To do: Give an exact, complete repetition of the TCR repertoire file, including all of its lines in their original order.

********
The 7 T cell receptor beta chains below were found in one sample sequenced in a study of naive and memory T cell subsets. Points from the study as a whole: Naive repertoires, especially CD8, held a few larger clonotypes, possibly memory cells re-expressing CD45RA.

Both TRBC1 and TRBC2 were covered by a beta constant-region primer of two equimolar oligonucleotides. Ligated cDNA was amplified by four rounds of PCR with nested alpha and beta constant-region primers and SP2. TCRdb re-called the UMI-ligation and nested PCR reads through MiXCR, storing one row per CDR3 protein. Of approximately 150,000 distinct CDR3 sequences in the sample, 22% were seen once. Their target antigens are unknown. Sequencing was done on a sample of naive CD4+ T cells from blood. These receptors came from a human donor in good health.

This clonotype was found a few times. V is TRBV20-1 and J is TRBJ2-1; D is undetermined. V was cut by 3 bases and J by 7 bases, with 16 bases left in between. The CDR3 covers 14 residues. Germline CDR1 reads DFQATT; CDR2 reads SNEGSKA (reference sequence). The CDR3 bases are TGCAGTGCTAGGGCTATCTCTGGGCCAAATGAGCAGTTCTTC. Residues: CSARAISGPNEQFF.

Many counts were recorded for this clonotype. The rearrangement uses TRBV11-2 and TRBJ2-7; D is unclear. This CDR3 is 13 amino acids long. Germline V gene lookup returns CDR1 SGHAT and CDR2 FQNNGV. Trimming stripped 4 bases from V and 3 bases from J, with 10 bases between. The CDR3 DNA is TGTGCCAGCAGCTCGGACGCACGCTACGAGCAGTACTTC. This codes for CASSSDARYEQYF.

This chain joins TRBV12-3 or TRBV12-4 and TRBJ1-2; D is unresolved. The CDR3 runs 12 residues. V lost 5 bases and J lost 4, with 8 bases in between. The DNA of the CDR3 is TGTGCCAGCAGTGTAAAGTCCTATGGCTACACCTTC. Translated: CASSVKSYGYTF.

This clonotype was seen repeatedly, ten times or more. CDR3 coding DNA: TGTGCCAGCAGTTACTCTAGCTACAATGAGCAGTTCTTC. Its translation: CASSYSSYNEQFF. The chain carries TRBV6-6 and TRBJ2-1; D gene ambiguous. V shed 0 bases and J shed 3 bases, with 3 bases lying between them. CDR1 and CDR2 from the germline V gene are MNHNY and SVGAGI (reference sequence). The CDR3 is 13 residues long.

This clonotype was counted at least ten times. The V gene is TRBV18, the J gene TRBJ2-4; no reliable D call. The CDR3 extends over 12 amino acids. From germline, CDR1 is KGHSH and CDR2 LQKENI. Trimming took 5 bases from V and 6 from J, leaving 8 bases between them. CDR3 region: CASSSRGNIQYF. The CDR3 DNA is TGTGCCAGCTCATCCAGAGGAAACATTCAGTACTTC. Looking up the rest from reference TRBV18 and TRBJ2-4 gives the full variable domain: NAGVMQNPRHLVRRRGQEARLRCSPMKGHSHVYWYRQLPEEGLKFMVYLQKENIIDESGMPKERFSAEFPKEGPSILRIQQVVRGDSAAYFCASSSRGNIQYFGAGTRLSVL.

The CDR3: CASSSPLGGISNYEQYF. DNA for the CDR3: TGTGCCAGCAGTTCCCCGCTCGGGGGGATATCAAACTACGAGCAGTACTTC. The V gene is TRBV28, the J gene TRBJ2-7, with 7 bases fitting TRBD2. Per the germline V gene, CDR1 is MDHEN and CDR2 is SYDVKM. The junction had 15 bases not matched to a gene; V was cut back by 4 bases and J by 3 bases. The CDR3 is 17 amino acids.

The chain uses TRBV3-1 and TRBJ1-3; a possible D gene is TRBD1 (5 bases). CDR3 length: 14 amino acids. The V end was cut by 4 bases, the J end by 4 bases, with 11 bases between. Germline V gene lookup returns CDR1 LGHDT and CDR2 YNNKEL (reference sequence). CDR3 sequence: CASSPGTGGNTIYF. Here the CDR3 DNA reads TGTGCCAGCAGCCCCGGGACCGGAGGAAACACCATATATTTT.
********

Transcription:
The 7 T cell receptor beta chains below were found in one sample sequenced in a study of naive and memory T cell subsets. Points from the study as a whole: Naive repertoires, especially CD8, held a few larger clonotypes, possibly memory cells re-expressing CD45RA.

Both TRBC1 and TRBC2 were covered by a beta constant-region primer of two equimolar oligonucleotides. Ligated cDNA was amplified by four rounds of PCR with nested alpha and beta constant-region primers and SP2. TCRdb re-called the UMI-ligation and nested PCR reads through MiXCR, storing one row per CDR3 protein. Of approximately 150,000 distinct CDR3 sequences in the sample, 22% were seen once. Their target antigens are unknown. Sequencing was done on a sample of naive CD4+ T cells from blood. These receptors came from a human donor in good health.

This clonotype was found a few times. V is TRBV20-1 and J is TRBJ2-1; D is undetermined. V was cut by 3 bases and J by 7 bases, with 16 bases left in between. The CDR3 covers 14 residues. Germline CDR1 reads DFQATT; CDR2 reads SNEGSKA (reference sequence). The CDR3 bases are TGCAGTGCTAGGGCTATCTCTGGGCCAAATGAGCAGTTCTTC. Residues: CSARAISGPNEQFF.

Many counts were recorded for this clonotype. The rearrangement uses TRBV11-2 and TRBJ2-7; D is unclear. This CDR3 is 13 amino acids long. Germline V gene lookup returns CDR1 SGHAT and CDR2 FQNNGV. Trimming stripped 4 bases from V and 3 bases from J, with 10 bases between. The CDR3 DNA is TGTGCCAGCAGCTCGGACGCACGCTACGAGCAGTACTTC. This codes for CASSSDARYEQYF.

This chain joins TRBV12-3 or TRBV12-4 and TRBJ1-2; D is unresolved. The CDR3 runs 12 residues. V lost 5 bases and J lost 4, with 8 bases in between. The DNA of the CDR3 is TGTGCCAGCAGTGTAAAGTCCTATGGCTACACCTTC. Translated: CASSVKSYGYTF.

This clonotype was seen repeatedly, ten times or more. CDR3 coding DNA: TGTGCCAGCAGTTACTCTAGCTACAATGAGCAGTTCTTC. Its translation: CASSYSSYNEQFF. The chain carries TRBV6-6 and TRBJ2-1; D gene ambiguous. V shed 0 bases and J shed 3 bases, with 3 bases lying between them. CDR1 and CDR2 from the germline V gene are MNHNY and SVGAGI (reference sequence). The CDR3 is 13 residues long.

This clonotype was counted at least ten times. The V gene is TRBV18, the J gene TRBJ2-4; no reliable D call. The CDR3 extends over 12 amino acids. From germline, CDR1 is KGHSH and CDR2 LQKENI. Trimming took 5 bases from V and 6 from J, leaving 8 bases between them. CDR3 region: CASSSRGNIQYF. The CDR3 DNA is TGTGCCAGCTCATCCAGAGGAAACATTCAGTACTTC. Looking up the rest from reference TRBV18 and TRBJ2-4 gives the full variable domain: NAGVMQNPRHLVRRRGQEARLRCSPMKGHSHVYWYRQLPEEGLKFMVYLQKENIIDESGMPKERFSAEFPKEGPSILRIQQVVRGDSAAYFCASSSRGNIQYFGAGTRLSVL.

The CDR3: CASSSPLGGISNYEQYF. DNA for the CDR3: TGTGCCAGCAGTTCCCCGCTCGGGGGGATATCAAACTACGAGCAGTACTTC. The V gene is TRBV28, the J gene TRBJ2-7, with 7 bases fitting TRBD2. Per the germline V gene, CDR1 is MDHEN and CDR2 is SYDVKM. The junction had 15 bases not matched to a gene; V was cut back by 4 bases and J by 3 bases. The CDR3 is 17 amino acids.

The chain uses TRBV3-1 and TRBJ1-3; a possible D gene is TRBD1 (5 bases). CDR3 length: 14 amino acids. The V end was cut by 4 bases, the J end by 4 bases, with 11 bases between. Germline V gene lookup returns CDR1 LGHDT and CDR2 YNNKEL (reference sequence). CDR3 sequence: CASSPGTGGNTIYF. Here the CDR3 DNA reads TGTGCCAGCAGCCCCGGGACCGGAGGAAACACCATATATTTT.